About 40 percent of adults have struggled with their mental health during the pandemic, a number that rose to half of health care workers also reported troubles amid the crisis, according to the Office of Mental Health this week in testimony to state lawmakers. 

With businesses closed for in person visits around the state, telehealth claims through OMH increased by 55 percent from March to April. 

The same went for CHE Behavioral Health Services based in Brooklyn, which was seeing about 10 patients a day via telehealth back in February and is now conducting around 15,000 behavioral telehealth visits every month. 

"It's been a lifeline for a lot of patients," CHE President Raphael Treitel said. “People are so consumed by the emergency in front of them, then when things slow down, they start for the first time confronting the loss they suffered…that’s when the depression starts to set in. People shouldn’t feel alone, they should know there are trained professionals."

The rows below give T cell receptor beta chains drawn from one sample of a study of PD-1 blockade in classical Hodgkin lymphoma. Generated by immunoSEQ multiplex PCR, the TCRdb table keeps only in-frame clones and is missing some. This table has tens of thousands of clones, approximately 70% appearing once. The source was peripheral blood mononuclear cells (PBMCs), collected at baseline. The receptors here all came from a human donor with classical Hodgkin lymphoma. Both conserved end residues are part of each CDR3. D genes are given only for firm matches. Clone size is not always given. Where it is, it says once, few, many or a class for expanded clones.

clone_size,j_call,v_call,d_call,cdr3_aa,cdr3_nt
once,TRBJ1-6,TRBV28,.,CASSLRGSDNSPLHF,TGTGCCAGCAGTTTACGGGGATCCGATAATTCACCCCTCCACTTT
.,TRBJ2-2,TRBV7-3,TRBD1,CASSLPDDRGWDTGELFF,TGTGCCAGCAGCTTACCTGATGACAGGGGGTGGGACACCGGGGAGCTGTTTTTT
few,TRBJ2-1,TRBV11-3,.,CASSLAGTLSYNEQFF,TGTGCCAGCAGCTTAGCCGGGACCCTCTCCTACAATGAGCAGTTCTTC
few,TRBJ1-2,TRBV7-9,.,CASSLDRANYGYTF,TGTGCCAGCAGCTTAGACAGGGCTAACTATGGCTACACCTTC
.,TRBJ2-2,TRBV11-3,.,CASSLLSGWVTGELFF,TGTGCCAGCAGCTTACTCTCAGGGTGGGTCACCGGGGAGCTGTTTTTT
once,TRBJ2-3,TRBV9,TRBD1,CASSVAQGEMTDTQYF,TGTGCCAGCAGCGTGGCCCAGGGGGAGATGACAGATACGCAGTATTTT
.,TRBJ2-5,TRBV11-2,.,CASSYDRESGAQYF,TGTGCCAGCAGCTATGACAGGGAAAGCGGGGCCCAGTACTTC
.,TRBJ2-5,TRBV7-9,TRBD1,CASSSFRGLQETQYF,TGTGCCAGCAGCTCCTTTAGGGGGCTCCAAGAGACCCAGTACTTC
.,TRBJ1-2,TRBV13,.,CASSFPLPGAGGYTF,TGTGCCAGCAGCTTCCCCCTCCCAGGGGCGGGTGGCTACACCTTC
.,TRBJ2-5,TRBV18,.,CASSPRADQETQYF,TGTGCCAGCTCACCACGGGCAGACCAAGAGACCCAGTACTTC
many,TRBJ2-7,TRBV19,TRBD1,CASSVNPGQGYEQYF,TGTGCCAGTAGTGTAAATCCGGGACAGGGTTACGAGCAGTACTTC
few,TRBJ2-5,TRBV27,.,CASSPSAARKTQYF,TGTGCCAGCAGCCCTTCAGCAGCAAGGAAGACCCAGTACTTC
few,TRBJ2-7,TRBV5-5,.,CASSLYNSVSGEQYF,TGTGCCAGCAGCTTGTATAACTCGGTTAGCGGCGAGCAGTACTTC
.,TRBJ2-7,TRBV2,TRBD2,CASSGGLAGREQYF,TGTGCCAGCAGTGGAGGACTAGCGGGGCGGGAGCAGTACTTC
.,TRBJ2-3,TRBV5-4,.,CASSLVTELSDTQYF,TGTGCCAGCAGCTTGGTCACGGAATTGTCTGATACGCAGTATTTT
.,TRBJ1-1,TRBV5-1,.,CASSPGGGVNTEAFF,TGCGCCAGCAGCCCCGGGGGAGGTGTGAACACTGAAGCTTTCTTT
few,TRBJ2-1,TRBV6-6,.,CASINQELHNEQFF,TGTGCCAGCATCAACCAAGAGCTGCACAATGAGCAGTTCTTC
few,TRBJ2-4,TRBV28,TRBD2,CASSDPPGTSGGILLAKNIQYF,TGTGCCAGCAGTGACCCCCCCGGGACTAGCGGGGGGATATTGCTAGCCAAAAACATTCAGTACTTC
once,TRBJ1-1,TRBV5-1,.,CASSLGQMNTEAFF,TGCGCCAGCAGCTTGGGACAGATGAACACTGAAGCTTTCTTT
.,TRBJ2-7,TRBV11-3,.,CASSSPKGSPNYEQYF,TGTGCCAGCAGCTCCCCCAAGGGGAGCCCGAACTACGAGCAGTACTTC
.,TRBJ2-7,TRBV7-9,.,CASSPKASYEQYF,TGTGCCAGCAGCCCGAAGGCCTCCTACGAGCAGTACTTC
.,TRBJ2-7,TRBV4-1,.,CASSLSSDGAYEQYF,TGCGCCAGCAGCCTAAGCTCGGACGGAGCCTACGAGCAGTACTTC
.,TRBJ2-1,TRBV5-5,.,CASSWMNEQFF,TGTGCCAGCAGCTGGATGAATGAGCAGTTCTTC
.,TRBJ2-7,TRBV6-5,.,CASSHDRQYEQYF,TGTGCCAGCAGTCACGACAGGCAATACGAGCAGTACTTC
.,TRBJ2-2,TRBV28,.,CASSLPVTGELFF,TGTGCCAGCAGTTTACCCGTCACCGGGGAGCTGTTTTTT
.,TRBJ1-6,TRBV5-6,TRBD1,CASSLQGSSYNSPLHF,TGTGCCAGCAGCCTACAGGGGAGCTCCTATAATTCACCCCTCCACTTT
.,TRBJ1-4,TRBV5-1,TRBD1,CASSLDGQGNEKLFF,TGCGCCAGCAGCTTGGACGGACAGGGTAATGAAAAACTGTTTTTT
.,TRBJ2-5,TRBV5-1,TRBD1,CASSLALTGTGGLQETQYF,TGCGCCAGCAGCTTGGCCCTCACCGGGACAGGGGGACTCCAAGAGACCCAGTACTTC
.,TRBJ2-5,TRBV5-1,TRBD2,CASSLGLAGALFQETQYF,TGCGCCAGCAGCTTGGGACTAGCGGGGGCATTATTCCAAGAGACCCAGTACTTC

CHE partnered with 15 insurance companies in New York that will now cover behavioral telehealth visits.

Prior to COVID-19, Treitel says insurance reimbursement for telehealth visits was often only for people living in rural areas.

Many insurance companies chose to expand their coverage to include telehealth visits once the pandemic hit, giving people more options while staying at home. 

OMH says they are working on ways to make this flexibility permanent.

Recently, the state modified the definition of telehealth under the Public Health Law to include telephonic and both will be reimbursed by Medicaid.

"We expect that in the future, telehealth is here to stay,"  OMH Commissioner Anne Sullivan explained.